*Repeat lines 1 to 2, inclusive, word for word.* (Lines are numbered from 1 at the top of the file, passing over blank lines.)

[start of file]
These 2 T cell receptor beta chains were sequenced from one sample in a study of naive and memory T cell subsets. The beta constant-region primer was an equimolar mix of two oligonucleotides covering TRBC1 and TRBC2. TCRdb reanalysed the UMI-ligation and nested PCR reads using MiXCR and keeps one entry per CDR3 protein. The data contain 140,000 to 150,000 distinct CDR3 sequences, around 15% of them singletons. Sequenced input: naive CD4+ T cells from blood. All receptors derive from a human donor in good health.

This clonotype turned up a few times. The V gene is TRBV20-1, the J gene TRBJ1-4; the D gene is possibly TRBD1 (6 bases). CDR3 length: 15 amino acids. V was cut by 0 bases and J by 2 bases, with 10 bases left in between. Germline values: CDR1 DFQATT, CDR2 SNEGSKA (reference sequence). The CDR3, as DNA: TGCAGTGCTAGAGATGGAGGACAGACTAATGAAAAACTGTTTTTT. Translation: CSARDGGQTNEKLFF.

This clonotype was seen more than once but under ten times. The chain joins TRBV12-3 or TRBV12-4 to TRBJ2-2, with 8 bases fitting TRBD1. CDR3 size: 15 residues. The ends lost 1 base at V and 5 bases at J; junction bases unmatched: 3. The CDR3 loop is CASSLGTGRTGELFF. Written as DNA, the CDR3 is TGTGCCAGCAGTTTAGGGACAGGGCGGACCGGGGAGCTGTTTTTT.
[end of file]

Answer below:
These 2 T cell receptor beta chains were sequenced from one sample in a study of naive and memory T cell subsets. The beta constant-region primer was an equimolar mix of two oligonucleotides covering TRBC1 and TRBC2. TCRdb reanalysed the UMI-ligation and nested PCR reads using MiXCR and keeps one entry per CDR3 protein. The data contain 140,000 to 150,000 distinct CDR3 sequences, around 15% of them singletons. Sequenced input: naive CD4+ T cells from blood. All receptors derive from a human donor in good health.

This clonotype turned up a few times. The V gene is TRBV20-1, the J gene TRBJ1-4; the D gene is possibly TRBD1 (6 bases). CDR3 length: 15 amino acids. V was cut by 0 bases and J by 2 bases, with 10 bases left in between. Germline values: CDR1 DFQATT, CDR2 SNEGSKA (reference sequence). The CDR3, as DNA: TGCAGTGCTAGAGATGGAGGACAGACTAATGAAAAACTGTTTTTT. Translation: CSARDGGQTNEKLFF.